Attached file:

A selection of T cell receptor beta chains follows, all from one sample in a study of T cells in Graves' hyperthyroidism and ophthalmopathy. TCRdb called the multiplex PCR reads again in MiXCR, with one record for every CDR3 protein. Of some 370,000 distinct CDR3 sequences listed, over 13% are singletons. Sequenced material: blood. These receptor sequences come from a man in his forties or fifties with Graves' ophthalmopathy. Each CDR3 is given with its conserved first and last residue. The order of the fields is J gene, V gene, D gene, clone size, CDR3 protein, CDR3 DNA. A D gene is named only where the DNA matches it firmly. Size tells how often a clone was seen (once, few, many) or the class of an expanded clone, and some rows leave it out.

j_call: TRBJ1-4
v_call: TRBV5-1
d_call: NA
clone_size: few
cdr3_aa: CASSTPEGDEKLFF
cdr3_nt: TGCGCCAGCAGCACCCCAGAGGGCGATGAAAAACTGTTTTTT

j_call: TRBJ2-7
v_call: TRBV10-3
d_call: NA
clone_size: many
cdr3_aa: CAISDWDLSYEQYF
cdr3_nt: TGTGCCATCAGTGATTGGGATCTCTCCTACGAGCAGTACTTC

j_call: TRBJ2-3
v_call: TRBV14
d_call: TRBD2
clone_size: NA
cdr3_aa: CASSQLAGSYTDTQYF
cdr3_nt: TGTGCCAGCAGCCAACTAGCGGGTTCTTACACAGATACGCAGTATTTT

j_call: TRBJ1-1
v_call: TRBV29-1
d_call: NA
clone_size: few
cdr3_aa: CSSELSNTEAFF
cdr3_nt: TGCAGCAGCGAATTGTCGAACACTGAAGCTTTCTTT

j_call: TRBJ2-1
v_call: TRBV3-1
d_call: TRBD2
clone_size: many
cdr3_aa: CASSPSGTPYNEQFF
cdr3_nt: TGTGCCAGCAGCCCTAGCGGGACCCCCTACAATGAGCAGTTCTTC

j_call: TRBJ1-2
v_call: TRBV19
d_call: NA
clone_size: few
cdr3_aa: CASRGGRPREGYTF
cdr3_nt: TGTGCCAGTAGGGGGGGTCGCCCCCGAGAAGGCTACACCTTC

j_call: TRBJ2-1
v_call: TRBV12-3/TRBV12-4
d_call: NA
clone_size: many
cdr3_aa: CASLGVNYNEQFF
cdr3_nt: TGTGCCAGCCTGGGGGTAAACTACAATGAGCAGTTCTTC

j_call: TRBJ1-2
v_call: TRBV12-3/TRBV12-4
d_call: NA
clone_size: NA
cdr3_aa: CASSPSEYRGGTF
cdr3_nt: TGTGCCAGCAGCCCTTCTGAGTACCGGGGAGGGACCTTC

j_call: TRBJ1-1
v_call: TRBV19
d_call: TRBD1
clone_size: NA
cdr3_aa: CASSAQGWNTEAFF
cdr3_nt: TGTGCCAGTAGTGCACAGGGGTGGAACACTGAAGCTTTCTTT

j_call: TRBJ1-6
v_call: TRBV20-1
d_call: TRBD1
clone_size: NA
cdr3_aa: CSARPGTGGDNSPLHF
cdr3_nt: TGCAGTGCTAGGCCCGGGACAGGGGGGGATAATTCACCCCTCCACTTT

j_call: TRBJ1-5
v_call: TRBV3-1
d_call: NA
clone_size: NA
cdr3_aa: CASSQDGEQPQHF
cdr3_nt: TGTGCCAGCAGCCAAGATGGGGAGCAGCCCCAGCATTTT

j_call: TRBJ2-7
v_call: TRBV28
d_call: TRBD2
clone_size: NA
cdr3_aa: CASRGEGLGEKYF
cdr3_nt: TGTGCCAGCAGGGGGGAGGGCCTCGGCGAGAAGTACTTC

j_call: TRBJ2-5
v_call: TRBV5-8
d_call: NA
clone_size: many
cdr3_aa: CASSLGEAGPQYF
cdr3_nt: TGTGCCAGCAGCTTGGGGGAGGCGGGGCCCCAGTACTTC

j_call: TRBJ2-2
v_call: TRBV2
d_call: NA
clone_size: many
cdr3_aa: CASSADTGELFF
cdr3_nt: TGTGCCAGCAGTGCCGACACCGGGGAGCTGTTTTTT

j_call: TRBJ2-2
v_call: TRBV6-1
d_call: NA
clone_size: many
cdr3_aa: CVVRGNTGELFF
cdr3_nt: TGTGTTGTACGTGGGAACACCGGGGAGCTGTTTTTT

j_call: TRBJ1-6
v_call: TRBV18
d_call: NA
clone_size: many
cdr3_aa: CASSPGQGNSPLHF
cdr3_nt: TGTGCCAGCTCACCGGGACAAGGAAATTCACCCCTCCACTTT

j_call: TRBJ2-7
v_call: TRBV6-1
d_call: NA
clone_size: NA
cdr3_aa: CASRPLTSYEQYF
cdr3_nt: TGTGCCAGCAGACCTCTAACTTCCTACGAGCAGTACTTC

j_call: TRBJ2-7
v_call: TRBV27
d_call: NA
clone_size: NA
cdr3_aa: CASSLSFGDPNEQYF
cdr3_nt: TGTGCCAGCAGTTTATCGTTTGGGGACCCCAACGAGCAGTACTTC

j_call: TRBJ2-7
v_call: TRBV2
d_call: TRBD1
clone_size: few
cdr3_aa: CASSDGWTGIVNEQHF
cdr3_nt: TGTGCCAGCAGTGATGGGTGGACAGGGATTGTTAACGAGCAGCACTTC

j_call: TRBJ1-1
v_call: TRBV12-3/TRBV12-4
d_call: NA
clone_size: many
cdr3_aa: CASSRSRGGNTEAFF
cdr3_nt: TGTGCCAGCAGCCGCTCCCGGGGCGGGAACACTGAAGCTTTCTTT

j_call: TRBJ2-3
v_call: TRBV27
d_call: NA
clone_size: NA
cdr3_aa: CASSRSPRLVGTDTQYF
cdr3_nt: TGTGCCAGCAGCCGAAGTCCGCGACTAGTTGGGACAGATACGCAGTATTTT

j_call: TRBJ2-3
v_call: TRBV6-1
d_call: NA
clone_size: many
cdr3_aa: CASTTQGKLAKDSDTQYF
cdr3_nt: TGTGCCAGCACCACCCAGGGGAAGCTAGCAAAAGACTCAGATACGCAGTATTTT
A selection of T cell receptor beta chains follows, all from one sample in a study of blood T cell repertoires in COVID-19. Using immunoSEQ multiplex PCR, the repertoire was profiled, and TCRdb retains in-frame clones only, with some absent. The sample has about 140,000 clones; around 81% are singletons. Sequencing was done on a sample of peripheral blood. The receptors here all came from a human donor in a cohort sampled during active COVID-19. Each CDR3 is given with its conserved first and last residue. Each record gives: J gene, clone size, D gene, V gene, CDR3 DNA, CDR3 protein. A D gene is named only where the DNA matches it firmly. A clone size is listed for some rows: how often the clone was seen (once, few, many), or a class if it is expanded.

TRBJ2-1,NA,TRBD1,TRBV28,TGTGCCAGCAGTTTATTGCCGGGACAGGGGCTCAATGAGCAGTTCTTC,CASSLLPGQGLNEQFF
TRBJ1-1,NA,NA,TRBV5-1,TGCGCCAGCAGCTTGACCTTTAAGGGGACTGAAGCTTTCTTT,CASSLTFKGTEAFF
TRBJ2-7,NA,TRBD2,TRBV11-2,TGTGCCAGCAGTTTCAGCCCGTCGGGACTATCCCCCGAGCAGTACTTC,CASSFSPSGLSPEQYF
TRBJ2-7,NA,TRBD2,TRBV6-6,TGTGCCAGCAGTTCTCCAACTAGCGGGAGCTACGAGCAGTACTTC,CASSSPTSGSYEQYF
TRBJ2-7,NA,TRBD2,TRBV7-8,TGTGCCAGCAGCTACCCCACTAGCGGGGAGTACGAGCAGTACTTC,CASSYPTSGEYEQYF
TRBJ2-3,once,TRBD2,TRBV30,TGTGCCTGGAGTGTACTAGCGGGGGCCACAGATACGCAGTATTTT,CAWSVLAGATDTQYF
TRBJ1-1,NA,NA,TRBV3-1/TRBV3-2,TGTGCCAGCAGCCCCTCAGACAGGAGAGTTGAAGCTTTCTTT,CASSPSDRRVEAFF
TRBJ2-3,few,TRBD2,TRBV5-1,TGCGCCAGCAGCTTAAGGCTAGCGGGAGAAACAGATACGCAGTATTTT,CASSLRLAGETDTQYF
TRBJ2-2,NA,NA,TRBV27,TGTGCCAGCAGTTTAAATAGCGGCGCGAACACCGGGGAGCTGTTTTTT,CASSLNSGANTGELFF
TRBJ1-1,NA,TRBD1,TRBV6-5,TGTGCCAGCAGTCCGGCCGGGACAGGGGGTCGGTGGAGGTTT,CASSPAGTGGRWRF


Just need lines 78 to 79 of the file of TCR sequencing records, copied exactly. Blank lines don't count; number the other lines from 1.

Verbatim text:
cdr3_aa: CASSLGEAGPQYF
cdr3_nt: TGTGCCAGCAGCTTGGGGGAGGCGGGGCCCCAGTACTTC